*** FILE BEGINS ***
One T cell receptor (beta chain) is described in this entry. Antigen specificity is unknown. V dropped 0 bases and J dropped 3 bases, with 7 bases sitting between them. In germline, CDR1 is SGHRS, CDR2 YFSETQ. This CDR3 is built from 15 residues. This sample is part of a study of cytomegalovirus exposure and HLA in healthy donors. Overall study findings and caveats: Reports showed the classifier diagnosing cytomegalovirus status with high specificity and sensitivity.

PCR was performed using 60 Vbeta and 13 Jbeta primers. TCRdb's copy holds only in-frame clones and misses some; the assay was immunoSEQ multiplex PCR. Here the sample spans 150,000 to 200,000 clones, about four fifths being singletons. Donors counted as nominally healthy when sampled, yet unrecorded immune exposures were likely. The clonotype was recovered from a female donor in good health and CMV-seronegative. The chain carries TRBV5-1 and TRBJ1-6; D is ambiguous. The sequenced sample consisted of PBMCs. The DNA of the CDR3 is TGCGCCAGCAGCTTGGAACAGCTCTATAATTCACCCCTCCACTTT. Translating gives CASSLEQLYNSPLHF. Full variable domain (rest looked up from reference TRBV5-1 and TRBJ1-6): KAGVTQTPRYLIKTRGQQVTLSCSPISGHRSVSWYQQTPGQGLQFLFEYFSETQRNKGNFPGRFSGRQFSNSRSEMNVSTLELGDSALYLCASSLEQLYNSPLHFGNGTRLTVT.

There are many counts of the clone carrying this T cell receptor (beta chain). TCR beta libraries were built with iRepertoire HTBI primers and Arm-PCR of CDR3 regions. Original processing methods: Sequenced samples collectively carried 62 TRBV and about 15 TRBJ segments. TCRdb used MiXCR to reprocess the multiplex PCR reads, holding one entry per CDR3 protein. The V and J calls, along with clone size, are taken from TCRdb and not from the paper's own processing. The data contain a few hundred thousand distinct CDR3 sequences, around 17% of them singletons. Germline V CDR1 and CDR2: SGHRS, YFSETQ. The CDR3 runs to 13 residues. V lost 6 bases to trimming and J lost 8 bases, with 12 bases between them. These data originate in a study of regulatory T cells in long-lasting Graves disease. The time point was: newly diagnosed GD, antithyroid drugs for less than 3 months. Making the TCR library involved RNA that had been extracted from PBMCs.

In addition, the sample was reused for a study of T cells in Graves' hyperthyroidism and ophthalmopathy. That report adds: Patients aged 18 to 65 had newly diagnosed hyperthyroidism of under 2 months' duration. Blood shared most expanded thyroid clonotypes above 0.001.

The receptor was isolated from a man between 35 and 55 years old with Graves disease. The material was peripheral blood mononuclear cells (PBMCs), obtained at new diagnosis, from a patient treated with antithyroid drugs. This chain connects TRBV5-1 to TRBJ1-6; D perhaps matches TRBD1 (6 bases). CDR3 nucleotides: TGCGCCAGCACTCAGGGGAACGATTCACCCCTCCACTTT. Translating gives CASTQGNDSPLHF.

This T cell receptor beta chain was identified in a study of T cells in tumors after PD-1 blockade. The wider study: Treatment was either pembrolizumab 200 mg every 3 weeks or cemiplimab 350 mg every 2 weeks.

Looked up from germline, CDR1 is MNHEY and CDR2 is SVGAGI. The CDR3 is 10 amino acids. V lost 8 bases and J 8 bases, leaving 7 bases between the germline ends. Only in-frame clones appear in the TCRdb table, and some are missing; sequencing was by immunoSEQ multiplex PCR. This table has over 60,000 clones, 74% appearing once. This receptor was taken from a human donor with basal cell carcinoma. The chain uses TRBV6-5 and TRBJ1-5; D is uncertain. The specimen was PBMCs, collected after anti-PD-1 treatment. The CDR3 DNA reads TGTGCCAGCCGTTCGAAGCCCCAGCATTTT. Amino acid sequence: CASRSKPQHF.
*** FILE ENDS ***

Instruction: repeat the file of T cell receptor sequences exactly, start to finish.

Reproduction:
One T cell receptor (beta chain) is described in this entry. Antigen specificity is unknown. V dropped 0 bases and J dropped 3 bases, with 7 bases sitting between them. In germline, CDR1 is SGHRS, CDR2 YFSETQ. This CDR3 is built from 15 residues. This sample is part of a study of cytomegalovirus exposure and HLA in healthy donors. Overall study findings and caveats: Reports showed the classifier diagnosing cytomegalovirus status with high specificity and sensitivity.

PCR was performed using 60 Vbeta and 13 Jbeta primers. TCRdb's copy holds only in-frame clones and misses some; the assay was immunoSEQ multiplex PCR. Here the sample spans 150,000 to 200,000 clones, about four fifths being singletons. Donors counted as nominally healthy when sampled, yet unrecorded immune exposures were likely. The clonotype was recovered from a female donor in good health and CMV-seronegative. The chain carries TRBV5-1 and TRBJ1-6; D is ambiguous. The sequenced sample consisted of PBMCs. The DNA of the CDR3 is TGCGCCAGCAGCTTGGAACAGCTCTATAATTCACCCCTCCACTTT. Translating gives CASSLEQLYNSPLHF. Full variable domain (rest looked up from reference TRBV5-1 and TRBJ1-6): KAGVTQTPRYLIKTRGQQVTLSCSPISGHRSVSWYQQTPGQGLQFLFEYFSETQRNKGNFPGRFSGRQFSNSRSEMNVSTLELGDSALYLCASSLEQLYNSPLHFGNGTRLTVT.

There are many counts of the clone carrying this T cell receptor (beta chain). TCR beta libraries were built with iRepertoire HTBI primers and Arm-PCR of CDR3 regions. Original processing methods: Sequenced samples collectively carried 62 TRBV and about 15 TRBJ segments. TCRdb used MiXCR to reprocess the multiplex PCR reads, holding one entry per CDR3 protein. The V and J calls, along with clone size, are taken from TCRdb and not from the paper's own processing. The data contain a few hundred thousand distinct CDR3 sequences, around 17% of them singletons. Germline V CDR1 and CDR2: SGHRS, YFSETQ. The CDR3 runs to 13 residues. V lost 6 bases to trimming and J lost 8 bases, with 12 bases between them. These data originate in a study of regulatory T cells in long-lasting Graves disease. The time point was: newly diagnosed GD, antithyroid drugs for less than 3 months. Making the TCR library involved RNA that had been extracted from PBMCs.

In addition, the sample was reused for a study of T cells in Graves' hyperthyroidism and ophthalmopathy. That report adds: Patients aged 18 to 65 had newly diagnosed hyperthyroidism of under 2 months' duration. Blood shared most expanded thyroid clonotypes above 0.001.

The receptor was isolated from a man between 35 and 55 years old with Graves disease. The material was peripheral blood mononuclear cells (PBMCs), obtained at new diagnosis, from a patient treated with antithyroid drugs. This chain connects TRBV5-1 to TRBJ1-6; D perhaps matches TRBD1 (6 bases). CDR3 nucleotides: TGCGCCAGCACTCAGGGGAACGATTCACCCCTCCACTTT. Translating gives CASTQGNDSPLHF.

This T cell receptor beta chain was identified in a study of T cells in tumors after PD-1 blockade. The wider study: Treatment was either pembrolizumab 200 mg every 3 weeks or cemiplimab 350 mg every 2 weeks.

Looked up from germline, CDR1 is MNHEY and CDR2 is SVGAGI. The CDR3 is 10 amino acids. V lost 8 bases and J 8 bases, leaving 7 bases between the germline ends. Only in-frame clones appear in the TCRdb table, and some are missing; sequencing was by immunoSEQ multiplex PCR. This table has over 60,000 clones, 74% appearing once. This receptor was taken from a human donor with basal cell carcinoma. The chain uses TRBV6-5 and TRBJ1-5; D is uncertain. The specimen was PBMCs, collected after anti-PD-1 treatment. The CDR3 DNA reads TGTGCCAGCCGTTCGAAGCCCCAGCATTTT. Amino acid sequence: CASRSKPQHF.